Late night will be a lot quieter in the midst of the Writers Guild of America strike that began Monday (May 1) after negotiations with the Alliance of Motion Picture and Television Producers failed to produce a new deal.
So far, the first strike in 15 years means that all your favorite late night talk shows will be dark for the time being, with Jimmy Fallon, Jimmy Kimmel, Steven Colbert and Seth Meyers turning off the lights and The Daily Show also taking a break for the foreseeable future. Their solidarity with the strikers will keep musical acts from promoting their latest projects on The Tonight Show, Jimmy Kimmel Live!, The Late Show and Late Night, eliminating a vital source of television promotion.
The three biggest reality singing shows will carry on without any interruption. A source close to American Idol tells Billboard that there is not expected to be any impact on the current season, which is slated to wrap up on May 21 with a three-hour finale. Similarly, Fox’s Masked Singer — whose episodes are pre-taped well in advance — will keep revealing celebrity singers through its May 17 finale. At press time a source close to The Voice — which wraps with a two-night finale on May 22-23 — tells Billboard the NBC series also does not expect to change gears over the next three weeks.
But the work stoppage also means Pete Davidson’s anticipated comeback to Saturday Night Live this weekend (May 6) with musical guest Lil Uzi Vert has been put on ice. According to Variety, Sunday night’s (May 7) live 2023 MTV Movie & TV Awards is pulling the ripcord on their “contingency” plan after months of planning for the long-expected strike.
The production reportedly stockpiled “several short films” before the strike began, though any other scripted elements “can’t be updated or revised” with the writers on the sidelines, meaning there might be less of the expected topical or in-the-moment commentary pumped into the Teleprompter for presenters and host Drew Barrymore during the broadcast.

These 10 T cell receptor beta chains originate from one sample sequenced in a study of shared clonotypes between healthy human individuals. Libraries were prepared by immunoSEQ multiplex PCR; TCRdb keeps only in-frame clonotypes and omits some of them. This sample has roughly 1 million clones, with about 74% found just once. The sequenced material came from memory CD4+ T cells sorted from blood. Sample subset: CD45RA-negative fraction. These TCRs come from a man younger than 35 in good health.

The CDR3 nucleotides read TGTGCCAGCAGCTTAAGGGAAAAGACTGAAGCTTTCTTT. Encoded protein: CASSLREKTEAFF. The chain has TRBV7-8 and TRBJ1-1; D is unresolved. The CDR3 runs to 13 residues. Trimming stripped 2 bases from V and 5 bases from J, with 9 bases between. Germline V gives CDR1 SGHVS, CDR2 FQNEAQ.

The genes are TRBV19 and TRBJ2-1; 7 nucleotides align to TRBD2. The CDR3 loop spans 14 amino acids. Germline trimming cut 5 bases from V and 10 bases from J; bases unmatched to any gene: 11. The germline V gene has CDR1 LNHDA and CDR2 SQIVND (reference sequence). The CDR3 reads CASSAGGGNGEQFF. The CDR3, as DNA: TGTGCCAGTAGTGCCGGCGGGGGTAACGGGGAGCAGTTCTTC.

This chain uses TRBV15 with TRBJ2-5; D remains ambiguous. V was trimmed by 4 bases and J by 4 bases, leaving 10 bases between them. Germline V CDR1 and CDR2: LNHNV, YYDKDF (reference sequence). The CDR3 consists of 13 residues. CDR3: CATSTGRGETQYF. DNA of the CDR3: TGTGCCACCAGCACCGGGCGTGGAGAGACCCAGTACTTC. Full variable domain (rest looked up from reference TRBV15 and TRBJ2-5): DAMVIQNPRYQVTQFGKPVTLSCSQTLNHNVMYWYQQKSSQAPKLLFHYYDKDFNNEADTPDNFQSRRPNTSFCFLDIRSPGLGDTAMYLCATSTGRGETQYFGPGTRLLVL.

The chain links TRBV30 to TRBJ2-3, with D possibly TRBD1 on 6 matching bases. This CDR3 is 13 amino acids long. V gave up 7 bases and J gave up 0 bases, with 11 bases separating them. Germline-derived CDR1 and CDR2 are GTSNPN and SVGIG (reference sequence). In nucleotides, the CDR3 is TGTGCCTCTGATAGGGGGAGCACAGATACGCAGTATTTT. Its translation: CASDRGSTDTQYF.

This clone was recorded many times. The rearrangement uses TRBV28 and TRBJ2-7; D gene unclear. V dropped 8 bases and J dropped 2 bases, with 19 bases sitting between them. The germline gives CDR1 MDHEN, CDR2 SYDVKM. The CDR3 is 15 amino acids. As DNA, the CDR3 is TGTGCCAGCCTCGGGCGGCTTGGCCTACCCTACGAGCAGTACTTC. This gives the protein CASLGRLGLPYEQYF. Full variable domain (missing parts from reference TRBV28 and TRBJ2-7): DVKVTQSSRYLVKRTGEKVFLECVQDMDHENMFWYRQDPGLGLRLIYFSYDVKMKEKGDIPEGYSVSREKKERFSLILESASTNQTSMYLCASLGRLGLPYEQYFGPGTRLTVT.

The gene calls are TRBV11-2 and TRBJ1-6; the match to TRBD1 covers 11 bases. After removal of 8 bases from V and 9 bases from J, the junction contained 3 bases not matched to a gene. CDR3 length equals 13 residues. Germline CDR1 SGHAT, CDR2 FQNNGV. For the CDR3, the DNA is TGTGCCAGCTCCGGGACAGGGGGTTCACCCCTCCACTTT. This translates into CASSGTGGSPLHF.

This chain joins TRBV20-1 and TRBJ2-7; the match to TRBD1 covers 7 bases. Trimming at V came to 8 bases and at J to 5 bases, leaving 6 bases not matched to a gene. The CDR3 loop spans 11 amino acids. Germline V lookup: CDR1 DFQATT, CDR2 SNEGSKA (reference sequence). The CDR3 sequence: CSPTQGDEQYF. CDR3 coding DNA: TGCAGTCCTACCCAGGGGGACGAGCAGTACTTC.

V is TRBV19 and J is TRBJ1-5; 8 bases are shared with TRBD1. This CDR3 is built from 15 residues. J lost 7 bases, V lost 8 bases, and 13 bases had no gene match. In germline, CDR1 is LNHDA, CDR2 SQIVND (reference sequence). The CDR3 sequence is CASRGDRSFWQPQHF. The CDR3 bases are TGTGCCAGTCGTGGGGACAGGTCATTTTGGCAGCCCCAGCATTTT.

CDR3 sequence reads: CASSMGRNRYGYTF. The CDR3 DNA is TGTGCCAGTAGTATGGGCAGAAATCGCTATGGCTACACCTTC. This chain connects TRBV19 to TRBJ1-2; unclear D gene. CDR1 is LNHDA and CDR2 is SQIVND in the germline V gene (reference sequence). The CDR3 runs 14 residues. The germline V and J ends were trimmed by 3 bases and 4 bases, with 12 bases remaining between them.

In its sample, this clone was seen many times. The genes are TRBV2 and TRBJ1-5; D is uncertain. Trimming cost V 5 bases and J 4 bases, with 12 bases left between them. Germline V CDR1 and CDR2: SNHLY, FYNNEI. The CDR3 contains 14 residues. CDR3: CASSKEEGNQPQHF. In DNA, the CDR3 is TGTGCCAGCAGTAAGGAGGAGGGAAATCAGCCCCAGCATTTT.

The MTV event will be the first major awards show since the strike was called and the unnamed production source said nothing that was written before can be changed at this point. Barrymore told Variety that planning was key. “The things that we have planned to be in the body of the show, we made efforts to have those plans be in place,” the actress and daytime talk show host said. “Our respect and solidarity is not only intact, we are covering ourselves so that we can do the appropriate thing. Nobody here is tone deaf… I think we’ve been acting in accordance of being the most appropriate to everyone we support, and have a plan for that in place.”
As for other upcoming awards shows, the May 11 ACM Awards looks to be in good shape. A source told Billboard on Tuesday that the script was completed before the strike began and the show is not expected to be affected even if the strike does not end anytime soon.
Further down the line, Yellowjackets co-creator Ashley Lyle tweeted on Tuesday that the Showtime drama, whose episodes are typically packed with classic alt-rock from the 1990s, has stopped work on the in-process third season as its second season continues to roll out. Anticipating a work slowdown, many studios stockpiled episodes and movies to weather the storm in light of the last work stoppage in 2007, which lasted 100 days.
That means artists and rights holders who locked in synch deals for the placement of their songs in already wrapped shows and movies should not be impacted, while those who were working to secure such deals may face days, weeks, or possibly months of delays in finalizing future synchs.
“While company profits have remained high and spending on content has grown, writers are falling behind,” the WGA said in a statement shared with The Hollywood Reporter. “The companies have used the transition to streaming to cut writer pay and separate writing from production, worsening working conditions for series writers at all levels. On TV staffs, more writers are working at minimum regardless of experience, often for fewer weeks, or in mini-rooms, while showrunners are left without a writing staff to complete the season. And while series budgets have soared over the past decade, median writer-producer pay has fallen.”
The Reporter also noted syndicated daytime talk shows will, for the most part, not be affected, as The View, Live With Kelly and Mark and Tamron Hall — all of which frequently feature musical guests — do not staff WGA writers; The Talk, which does employ WGA writers, is airing banked shows for this week and next and will then shift to repeats.
The Kelly Clarkson Show, home to the beloved daily Kellyoke segment and frequent sit-downs with fellow musicians, employs guild writers but tapes episodes in advance and has “a bank of shows on which to draw.” Another popular daytime talker, The Drew Barrymore Show, has wrapped production on its season.